• JP Magazine
  • Dirt Sports + Off-Road
  • 4-Wheel & Off-Road
  • Four Wheeler

Next Generation Jeep Wrangler IFS Myth Debunked

Posted in News on October 31, 2013 Comment (0)
Share this
Next Generation Jeep Wrangler IFS Myth Debunked

There has been a lot of talk lately about the next generation Jeep Wrangler possibly getting a lightweight independent front suspension (IFS) but we’re here to tell you, these rumors are completely false! Why would Jeep ruin the next generation Wrangler by giving it something that would ultimately hinder it’s off road prowess just to save a few pounds.

We’ve come across news articles that hint at the possibility of Jeep giving the tried and true solid axle the axe in favor of a much lighter IFS. While this might make sense on paper (toilet paper maybe), there really isn’t a reason for Jeep to do this since they already offer plenty of other platforms for those who think driving over a curb is what wheeling is all about. For those who love being able to shift into low range and crawl up a steep rocky trail, the Wrangler’s solid axles offer them just what they need.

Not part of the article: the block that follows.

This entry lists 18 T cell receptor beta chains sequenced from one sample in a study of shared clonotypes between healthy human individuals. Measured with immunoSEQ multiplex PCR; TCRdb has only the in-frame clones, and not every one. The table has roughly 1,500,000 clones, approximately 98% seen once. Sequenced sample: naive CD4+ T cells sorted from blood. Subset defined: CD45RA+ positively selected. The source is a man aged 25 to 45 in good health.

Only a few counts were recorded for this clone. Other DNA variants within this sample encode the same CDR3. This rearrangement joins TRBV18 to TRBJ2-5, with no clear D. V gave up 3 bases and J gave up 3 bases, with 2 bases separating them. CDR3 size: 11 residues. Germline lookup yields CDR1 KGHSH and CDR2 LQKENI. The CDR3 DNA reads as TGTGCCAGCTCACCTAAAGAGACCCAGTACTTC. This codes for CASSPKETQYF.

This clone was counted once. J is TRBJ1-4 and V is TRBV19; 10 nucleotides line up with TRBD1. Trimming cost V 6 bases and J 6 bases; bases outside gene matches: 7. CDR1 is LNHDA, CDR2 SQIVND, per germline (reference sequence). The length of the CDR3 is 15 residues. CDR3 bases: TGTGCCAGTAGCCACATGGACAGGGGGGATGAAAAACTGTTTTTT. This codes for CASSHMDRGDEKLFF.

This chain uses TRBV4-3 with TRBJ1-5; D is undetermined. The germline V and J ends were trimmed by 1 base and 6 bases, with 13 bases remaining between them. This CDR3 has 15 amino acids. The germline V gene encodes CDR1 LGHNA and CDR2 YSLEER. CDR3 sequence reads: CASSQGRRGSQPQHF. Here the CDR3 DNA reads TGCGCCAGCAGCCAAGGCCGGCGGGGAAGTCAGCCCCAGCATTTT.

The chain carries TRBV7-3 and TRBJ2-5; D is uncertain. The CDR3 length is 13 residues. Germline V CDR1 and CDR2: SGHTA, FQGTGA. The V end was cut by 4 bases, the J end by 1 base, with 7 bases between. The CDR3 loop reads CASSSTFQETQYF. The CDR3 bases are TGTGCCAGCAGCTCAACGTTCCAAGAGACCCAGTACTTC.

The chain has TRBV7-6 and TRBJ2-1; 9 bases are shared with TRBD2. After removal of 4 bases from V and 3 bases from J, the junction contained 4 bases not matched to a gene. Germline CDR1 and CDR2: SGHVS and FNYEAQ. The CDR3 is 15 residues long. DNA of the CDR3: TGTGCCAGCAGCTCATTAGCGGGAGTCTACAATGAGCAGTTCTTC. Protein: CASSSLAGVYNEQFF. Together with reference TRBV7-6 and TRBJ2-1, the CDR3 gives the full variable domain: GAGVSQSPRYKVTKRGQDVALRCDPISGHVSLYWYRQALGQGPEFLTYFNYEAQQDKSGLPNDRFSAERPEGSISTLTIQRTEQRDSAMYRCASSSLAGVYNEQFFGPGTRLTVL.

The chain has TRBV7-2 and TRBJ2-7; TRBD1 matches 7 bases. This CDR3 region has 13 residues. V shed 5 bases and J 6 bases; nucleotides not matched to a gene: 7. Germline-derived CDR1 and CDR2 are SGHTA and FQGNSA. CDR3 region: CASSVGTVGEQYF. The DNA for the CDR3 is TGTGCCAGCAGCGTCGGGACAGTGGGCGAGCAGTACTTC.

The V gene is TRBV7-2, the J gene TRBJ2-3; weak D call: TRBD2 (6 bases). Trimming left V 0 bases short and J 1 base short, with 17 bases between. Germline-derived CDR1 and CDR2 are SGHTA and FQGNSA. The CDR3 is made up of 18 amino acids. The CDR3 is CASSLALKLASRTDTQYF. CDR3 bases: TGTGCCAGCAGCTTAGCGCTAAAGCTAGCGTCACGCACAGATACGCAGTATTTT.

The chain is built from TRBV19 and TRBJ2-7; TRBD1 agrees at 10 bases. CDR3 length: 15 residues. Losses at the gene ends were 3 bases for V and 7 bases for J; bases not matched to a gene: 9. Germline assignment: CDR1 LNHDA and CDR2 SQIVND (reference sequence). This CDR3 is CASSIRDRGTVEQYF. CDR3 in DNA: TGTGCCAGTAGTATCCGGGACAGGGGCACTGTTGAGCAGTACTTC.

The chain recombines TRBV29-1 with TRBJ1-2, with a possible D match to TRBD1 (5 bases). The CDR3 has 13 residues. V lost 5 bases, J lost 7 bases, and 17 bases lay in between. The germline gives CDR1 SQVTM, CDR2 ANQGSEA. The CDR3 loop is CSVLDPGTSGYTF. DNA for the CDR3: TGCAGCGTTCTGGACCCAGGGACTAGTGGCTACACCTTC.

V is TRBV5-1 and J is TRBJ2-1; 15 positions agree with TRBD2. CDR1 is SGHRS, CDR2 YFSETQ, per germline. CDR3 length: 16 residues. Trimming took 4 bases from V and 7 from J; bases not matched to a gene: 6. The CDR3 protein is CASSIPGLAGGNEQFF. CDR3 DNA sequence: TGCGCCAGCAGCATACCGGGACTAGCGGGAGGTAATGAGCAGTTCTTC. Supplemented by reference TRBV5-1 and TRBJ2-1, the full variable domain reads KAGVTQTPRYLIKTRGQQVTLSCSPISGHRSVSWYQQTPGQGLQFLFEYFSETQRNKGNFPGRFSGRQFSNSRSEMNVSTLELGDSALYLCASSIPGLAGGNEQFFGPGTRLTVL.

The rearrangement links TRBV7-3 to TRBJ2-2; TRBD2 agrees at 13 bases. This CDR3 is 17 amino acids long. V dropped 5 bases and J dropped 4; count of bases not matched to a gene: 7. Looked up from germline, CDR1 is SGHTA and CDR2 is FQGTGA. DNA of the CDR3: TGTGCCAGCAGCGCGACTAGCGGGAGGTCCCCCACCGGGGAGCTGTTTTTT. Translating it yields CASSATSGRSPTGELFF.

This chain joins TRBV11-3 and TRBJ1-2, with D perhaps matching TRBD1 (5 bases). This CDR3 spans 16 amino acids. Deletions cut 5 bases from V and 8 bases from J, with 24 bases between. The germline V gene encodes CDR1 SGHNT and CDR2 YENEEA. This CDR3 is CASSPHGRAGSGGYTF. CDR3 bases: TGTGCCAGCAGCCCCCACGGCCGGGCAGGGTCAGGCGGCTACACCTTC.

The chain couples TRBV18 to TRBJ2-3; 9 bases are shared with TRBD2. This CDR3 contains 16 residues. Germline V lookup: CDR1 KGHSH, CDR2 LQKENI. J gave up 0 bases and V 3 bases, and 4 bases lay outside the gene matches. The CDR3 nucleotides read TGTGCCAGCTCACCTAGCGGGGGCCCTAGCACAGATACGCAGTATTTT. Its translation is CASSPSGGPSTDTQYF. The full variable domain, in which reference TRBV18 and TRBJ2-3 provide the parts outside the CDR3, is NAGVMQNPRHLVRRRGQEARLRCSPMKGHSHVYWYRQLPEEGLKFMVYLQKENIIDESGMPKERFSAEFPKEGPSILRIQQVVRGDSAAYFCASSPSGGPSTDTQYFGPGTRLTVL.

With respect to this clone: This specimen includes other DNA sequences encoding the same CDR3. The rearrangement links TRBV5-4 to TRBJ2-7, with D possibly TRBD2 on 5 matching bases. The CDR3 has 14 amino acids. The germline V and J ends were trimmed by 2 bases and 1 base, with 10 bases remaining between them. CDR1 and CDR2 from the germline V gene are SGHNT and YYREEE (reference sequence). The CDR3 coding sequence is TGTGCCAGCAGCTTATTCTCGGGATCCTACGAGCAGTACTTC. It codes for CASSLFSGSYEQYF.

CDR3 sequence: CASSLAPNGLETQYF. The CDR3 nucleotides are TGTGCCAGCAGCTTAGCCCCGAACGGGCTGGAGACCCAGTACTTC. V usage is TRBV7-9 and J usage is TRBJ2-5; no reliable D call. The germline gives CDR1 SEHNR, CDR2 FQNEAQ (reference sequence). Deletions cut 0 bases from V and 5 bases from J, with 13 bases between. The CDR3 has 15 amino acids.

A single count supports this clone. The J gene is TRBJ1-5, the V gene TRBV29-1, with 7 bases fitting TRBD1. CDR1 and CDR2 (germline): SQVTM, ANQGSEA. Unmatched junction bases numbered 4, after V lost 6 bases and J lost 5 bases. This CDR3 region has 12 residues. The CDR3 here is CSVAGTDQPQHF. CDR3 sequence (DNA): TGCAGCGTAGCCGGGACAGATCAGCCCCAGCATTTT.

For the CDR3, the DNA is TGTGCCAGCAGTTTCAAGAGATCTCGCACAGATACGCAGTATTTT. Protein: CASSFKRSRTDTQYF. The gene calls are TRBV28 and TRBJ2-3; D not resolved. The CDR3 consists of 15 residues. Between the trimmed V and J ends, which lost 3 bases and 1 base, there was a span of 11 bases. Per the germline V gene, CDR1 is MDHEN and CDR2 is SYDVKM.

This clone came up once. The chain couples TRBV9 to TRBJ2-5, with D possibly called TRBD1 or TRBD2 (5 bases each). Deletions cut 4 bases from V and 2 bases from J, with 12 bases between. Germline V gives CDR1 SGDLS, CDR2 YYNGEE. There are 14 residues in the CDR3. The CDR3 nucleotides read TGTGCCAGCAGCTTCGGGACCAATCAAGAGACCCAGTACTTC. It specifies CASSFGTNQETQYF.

We decided to gather all the great off road minds at Jp as well as those at our sister publications; Four Wheeler, Off-Road and even Petersen’s 4-Wheel & Off-Road to see what our experts had to say about this.

Christian Hazel - Editor In Chief, Jp Magazine

Do you want to see the Wrangler get IFS?
Do I (and anybody at Jp) want to see an IFS Wrangler? Hell no!

What do you want to see on the next redesign?
What do we want to see on redesign? Much of the old Wrangleresque traits that can be traced back to WWII flatties: folding windshield, complete topless/doorless operation, drain holes, removable carpet (like in a boat), high degree of waterproofing; 110-V inverter, onboard compressor option for Rubicon and Moab editions, axle tubes that don’t bend, factory winch included for Rubicon (like Power Wagon pickup), easily removable/installable flares with openings that’ll support 35s, aux rocker switches to support aftermarket electric additions like lights (like the Raptor has)….stuff like that.